Chinese New Year, pronounced in Chinese as “xin nian”, always falls on the date marking the beginning of Spring and thus it is also called the “Spring Festival”. “xin” means “new” and “nian” means “year”. The actual date for Chinese New Year is the second new moon after the winter solstice.
In 2017 Chinese New Year falls on Saturday 28th January 2017, is year 4714 on the Chinese calendar and is the year of the Rooster.
Celebrations start on the eve of the new moon and end 15 days later with the full moon lantern festival.
Chinese year name conventions
The Gregorian calendar was adopted by China in 1912 and is used for civil purposes. The Chinese calendar is used for determining festivals.
The Chinese Lunar New Year celebrations date back to 2600BC, when the Emperor Huang Ti (Yellow Emperor) introduced the first cycle of the zodiac.
Like the Western calendar, The Chinese Lunar Calendar is a yearly one, with the start of the lunar year being based on the cycles of the moon. Given the Chinese calender is Lunisolar, the beginning of Chinese new year can fall anywhere between late January and the middle of February.
A complete cycle takes 60 years and is made up of five cycles of 12 years each.
There are three ways to name a Chinese year:
1) By the Chinese lunar calendar
The Chinese Lunar Calendar names each of the twelve years after an animal – the rat, ox, tiger, hare, dragon, snake, horse, ram (goat / sheep), monkey, rooster, dog and boar (pig). Legend has it that the Lord Buddha summoned all the animals to come to him before he departed from earth. Only twelve came to bid him farewell and as a reward he named a year after each one in the order they arrived. The Chinese believe the animal ruling the year in which a person is born has a profound influence on personality, saying: “This is the animal that hides in your heart”.
2017 is the Year of the Fire Rooster
2016 is the Year of the Fire Monkey
2015 is the Year of the Wood Ram (Goat / Sheep)
2014 is the Year of the Wood Horse
2013 is the Year of the Water Snake
2012 is the Year of the Water Dragon
2011 is the Year of the Metal Rabbit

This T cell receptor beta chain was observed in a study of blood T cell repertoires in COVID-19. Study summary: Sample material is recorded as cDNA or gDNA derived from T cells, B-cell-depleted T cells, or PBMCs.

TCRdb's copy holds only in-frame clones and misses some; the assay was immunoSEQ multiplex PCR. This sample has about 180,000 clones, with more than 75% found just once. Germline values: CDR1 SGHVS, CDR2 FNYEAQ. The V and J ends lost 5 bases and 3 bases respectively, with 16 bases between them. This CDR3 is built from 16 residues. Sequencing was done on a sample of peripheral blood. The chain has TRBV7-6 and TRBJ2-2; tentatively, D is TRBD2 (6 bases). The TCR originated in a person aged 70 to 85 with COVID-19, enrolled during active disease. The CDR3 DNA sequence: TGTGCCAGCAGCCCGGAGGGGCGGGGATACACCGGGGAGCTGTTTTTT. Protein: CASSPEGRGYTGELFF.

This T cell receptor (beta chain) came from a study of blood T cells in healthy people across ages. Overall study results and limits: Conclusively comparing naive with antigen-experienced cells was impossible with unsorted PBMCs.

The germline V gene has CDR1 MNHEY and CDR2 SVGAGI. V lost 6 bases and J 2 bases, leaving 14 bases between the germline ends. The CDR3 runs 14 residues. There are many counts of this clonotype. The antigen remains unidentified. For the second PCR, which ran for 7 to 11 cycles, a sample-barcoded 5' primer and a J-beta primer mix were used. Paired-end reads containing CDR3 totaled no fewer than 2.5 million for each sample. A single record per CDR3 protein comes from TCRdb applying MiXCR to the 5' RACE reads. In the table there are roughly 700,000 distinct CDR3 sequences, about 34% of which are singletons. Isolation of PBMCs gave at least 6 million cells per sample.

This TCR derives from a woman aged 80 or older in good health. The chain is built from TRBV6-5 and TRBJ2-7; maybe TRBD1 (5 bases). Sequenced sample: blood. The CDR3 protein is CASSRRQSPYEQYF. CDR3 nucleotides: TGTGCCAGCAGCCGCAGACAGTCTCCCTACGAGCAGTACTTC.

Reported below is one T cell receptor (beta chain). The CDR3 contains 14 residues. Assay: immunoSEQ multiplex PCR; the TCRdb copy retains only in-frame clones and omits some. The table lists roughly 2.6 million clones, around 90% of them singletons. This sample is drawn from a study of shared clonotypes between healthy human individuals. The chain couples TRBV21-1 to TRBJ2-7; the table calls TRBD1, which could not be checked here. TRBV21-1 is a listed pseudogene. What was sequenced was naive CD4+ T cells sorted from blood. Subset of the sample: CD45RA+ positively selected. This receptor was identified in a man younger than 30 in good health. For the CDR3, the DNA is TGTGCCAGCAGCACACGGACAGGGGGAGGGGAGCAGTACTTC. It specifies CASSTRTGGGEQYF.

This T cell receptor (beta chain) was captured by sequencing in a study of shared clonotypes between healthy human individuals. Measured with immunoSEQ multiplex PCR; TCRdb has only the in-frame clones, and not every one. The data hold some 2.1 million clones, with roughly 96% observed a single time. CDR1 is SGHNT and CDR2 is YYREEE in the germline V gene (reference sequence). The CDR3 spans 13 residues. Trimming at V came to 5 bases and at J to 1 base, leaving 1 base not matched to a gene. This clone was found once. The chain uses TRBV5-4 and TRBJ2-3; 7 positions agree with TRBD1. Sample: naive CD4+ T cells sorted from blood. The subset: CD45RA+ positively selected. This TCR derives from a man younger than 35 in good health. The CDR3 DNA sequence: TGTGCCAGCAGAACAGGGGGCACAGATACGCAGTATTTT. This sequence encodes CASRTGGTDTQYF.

2) By its former Lunisolar name
Each year is given a name using a system which is at least 2,000 years old. Two series, one with ten Celestial stems (shi tiangan) and one with twelve Terrestrial branches (shier dizhi). Each year is assigned a character from each list, in order. Using this system in 60 years (60 is the least common multiple of 10 and 12), the Name of the Year will be repeated and recycled back to the beginning of both lists.
2017 is the year of ddīngyǒu (丁酉) (celestial stem: Ding and hourly branch: You) and is the 34th year in the current 60-year cycle.
2016 is the year of bǐngshēn (丙申)) (celestial stem: Bing and hourly branch: Shen) and is the 33rd year in the current 60-year cycle.
2015 is the year of yǐwèi (乙未) (celestial stem: Yi and hourly branch: Wei) and is the 32nd year in the current 60-year cycle.
2014 is the year of is the year of jiǎwǔ (甲午) (celestial stem: Jia and hourly branch: Wu) and is the 31st year in the current 60-year cycle.
2013 is the year of guǐsì (癸巳) (celestial stem: Gui and hourly branch: Si) and is the 30th year in the current 60-year cycle.
2012 is the year of rénchén (壬辰) (celestial stem: Ren and hourly branch: Chen) and is the 29th year in the current 60-year cycle.
2011 is the year of xīnmǎo (辛卯) (celestial stem: Xin and hourly branch: Mao) and is the 28th year in the current 60-year cycle
2010 is the year of gēngyín (庚寅) (celestial stem: Geng and hourly branch: Yin) and is the 27th year in the current 60-year cycle
3) By its Chinese year
2017 is year 4714 in the Chinese calendar
2016 is year 4713 in the Chinese calendar
2015 is year 4712 in the Chinese calendar
2014 is year 4711 in the Chinese calendar
2013 is year 4710 in the Chinese calendar
2012 is year 4709 in the Chinese calendar
2011 is year 4708 in the Chinese calendar
2010 is year 4707 in the Chinese calendar
The Chinese New Year festival celebrates the earth coming back to life when ploughing and sowing can begin, so food plays an important part. Much of the food consumed for the festival has symbolic meaning. For example, the names of some foods sound similar to characters with lucky connotations, while the shape or colour of other foods is symbolic of things such as happiness, prosperity and good fortune. Kumquat plants, which are popular presents, have little golden fruits, considered lucky.
Even though the climax of the Chinese New Year, Nian, lasts only two or three days, (Eve of Chinese New Year, First day of Chinese New Year and Second day of Chinese New Year) preparations start almost a month before. Houses are thoroughly cleaned to sweep away any bad luck, debts are repaid, hair cut and new clothes bought. Doors and window frames are repainted, usually red, and then decorated with paper scrolls. At this time of cold weather, warming foods are eaten like hot rice soup containing nuts, dried lotus seeds, red beans and dried dates. Eating rice soup is also considered to be purifying the body for the New Year.
Kitchen Gods’ Day
On Kitchen Gods’ Day, the 24th day of the month before, it’s time to appease the kitchen gods before they head up to heaven where they report on the family’s activities. Traditions include burning images of the kitchen gods to symbolise their departure – brushing honey or sugar on to their lips before burning is meant to improve your chances of their saying sweet things about you.